Companies to Watch for Housing Market Insight
Erin is a member of The Motley Fool Blog Network -- entries represent the personal opinion of the blogger and are not formally edited.
There are a dozen factors we call “housing market indicators” to determine the health and strength of the housing market. The indicators include, but are not limited to, number of homes on the market, new construction, mortgage interest rates, number of rentals, and home prices. But are there other ways to determine the health of the housing market?
A look at the industries that supply the housing market can also give us an idea for whether or not the housing market is improving. For instance, the housing market greatly affects suppliers of construction materials such as lumber, flooring, or paint (chemicals), or lawn care companies, and actual home-building companies. A look at the successes or failures in recent quarters of these types of companies can help shed light on how well the housing market is doing.
The homebuilder Toll Brothers Inc. (NYSE: TOL) recorded a loss of $2.8 million (2 cents per share) in the first quarter of fiscal 2012 compared with a profit of $3.4 million (2 cents per share) in the same quarter of fiscal 2011. Revenues went down by 4%, but net signed contracts rose 45%. The company's cancellation rate (6.2%) was consistent with the company's pre-downturn historical averages. Judging by profits alone, this is not a good sign. However, it is promising that signed contracts increased significantly, indicating future profits could be right around the corner.
Real estate website Zillow (NASDAQ: Z) stock has done extremely well in its first partial year. Just last week the company reported record revenue of $19.9 million, up 108% over Q4 2010, and net income of $0.9 million. The company also reported record traffic to its website, a strong sign that people are looking to buy homes.
Eastman Chemical (NYSE: EMN) manufactures and sells a portfolio of chemicals, plastics, and fibers, that are used in many capacities around the world, including paint and composite wood flooring used in homes, and polymers used in home appliances. Fourth-quarter revenues for the company rose 18% year over year to $1.7 billion, driven by increased selling prices and higher sales volumes. Unfortunately the numbers do not break down in such a way as to discern how much of the revenue was from sales related to home construction, but it is interesting to keep in mind.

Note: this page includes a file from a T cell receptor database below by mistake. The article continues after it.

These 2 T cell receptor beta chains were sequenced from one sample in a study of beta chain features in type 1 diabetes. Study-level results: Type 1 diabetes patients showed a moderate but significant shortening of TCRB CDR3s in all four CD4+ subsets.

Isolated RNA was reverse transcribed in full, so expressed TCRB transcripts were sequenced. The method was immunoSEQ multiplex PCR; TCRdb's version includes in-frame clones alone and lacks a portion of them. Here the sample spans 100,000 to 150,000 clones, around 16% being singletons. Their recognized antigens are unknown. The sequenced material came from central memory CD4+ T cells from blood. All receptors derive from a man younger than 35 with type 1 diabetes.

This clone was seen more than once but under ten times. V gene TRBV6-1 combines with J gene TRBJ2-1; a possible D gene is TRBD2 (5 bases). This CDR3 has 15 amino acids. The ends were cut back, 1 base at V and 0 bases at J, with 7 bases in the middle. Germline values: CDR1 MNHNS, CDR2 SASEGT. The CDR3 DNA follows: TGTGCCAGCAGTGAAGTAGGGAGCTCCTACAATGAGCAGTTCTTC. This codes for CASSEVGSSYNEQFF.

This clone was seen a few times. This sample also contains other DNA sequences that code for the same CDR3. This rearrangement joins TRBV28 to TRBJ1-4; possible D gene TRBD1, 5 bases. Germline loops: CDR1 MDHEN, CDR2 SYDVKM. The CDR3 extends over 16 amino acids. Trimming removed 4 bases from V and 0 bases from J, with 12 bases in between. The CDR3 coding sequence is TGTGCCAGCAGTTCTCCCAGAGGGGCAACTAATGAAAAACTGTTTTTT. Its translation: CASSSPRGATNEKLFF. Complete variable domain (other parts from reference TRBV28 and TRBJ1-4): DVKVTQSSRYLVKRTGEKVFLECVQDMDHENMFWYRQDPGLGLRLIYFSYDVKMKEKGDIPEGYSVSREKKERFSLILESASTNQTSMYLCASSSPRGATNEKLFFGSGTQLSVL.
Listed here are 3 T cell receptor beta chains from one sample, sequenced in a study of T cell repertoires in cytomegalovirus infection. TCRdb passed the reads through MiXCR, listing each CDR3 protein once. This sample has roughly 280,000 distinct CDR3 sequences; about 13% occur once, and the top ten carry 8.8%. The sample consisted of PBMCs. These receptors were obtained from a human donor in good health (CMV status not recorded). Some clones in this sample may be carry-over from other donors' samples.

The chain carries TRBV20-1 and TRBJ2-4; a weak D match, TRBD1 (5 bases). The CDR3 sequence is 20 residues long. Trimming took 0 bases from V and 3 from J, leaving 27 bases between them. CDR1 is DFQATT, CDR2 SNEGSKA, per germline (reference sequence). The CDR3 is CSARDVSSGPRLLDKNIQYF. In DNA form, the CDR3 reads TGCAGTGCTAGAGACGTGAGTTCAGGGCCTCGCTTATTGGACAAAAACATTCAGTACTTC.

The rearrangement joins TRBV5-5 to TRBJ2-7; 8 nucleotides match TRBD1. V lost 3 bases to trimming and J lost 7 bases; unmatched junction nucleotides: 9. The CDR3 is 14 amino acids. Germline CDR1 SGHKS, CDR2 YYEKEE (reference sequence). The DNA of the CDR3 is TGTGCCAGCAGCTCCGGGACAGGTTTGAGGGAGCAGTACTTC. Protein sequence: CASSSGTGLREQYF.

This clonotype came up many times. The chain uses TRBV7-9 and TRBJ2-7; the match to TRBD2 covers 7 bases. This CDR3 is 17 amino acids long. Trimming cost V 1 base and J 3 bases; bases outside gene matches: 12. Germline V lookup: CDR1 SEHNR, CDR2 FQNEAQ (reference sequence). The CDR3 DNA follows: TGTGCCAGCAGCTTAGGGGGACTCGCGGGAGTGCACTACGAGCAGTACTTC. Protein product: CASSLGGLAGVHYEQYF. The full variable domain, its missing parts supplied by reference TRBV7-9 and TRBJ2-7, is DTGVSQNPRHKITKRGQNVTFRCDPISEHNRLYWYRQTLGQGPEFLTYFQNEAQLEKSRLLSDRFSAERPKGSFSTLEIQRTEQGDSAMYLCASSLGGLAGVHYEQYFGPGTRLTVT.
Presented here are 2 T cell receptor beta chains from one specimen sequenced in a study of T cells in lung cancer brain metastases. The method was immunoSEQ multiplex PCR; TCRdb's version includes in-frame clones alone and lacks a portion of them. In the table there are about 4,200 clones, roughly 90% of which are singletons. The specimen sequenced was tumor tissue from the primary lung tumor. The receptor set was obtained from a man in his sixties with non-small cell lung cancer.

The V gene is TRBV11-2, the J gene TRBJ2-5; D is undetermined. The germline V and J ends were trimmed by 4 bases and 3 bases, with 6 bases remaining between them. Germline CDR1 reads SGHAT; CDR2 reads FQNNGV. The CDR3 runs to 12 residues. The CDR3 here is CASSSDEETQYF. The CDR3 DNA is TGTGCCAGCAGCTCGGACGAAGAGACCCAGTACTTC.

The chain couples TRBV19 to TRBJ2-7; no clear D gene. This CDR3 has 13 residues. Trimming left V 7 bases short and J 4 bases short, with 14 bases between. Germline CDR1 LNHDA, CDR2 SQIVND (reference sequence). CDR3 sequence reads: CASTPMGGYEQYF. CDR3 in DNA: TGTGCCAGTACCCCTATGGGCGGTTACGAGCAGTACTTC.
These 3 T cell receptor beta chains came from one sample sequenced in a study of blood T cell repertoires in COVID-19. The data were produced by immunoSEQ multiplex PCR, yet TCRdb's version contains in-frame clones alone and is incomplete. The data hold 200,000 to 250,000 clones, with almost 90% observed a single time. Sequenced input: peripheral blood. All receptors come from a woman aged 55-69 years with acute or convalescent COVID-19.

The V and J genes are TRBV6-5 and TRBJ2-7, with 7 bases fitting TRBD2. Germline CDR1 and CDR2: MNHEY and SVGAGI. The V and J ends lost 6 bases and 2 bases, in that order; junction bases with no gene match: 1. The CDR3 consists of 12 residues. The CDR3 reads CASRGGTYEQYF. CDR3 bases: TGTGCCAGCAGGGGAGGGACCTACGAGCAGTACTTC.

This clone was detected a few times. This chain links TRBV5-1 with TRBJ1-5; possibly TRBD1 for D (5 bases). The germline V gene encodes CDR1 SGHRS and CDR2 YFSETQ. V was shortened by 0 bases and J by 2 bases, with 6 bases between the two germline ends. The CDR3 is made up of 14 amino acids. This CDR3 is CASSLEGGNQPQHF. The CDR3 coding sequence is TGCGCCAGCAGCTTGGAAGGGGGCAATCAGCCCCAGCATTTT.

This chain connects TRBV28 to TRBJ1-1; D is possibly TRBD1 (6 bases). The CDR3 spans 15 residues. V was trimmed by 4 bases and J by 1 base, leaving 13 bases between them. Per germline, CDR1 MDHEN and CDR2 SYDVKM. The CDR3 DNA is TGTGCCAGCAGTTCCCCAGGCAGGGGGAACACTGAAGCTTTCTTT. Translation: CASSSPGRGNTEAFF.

What new house doesn't need a new floor? Lumber Liquidators (NYSE: LL) the largest hardwood flooring retailer in the United States, missed the mark with fiscal year 2011 reported earnings, but had a very strong fourth-quarter. Net sales were up by 13.9%, while comparable store net sales increased 1.9%. The company opened seven new stores in the fourth quarter as well. Net income increased 42.9% to $8.5 million in the fourth quarter, up from $5.9 million the year before.
Finally, what new home doesn't need a lawn-mower to go with it? The Toro Company (NYSE: TTC) enjoyed greener grass and greener earnings in the first fiscal quarter of 2012. Homeowners helped the company bring in $12.6 million in earnings (up 10.9% from 2011) in the company's residential segment.
Using these companies as an alternative or supplement to the more traditional housing market indicators, one can glean that the market is growing again. However, the housing market needs several indicators, and these companies should not replace the formula used by the professional associations and the government. But for individuals seeking an alternative point of view to the numbers they can enhance or shed new light on the situation.
Motley Fool newsletter services recommend Lumber Liquidators and Zillow. The Motley Fool owns shares of Lumber Liquidators. ErinAnnie has no positions in the stocks mentioned above. Try any of our Foolish newsletter services free for 30 days. We Fools may not all hold the same opinions, but we all believe that considering a diverse range of insights makes us better investors. The Motley Fool has a disclosure policy.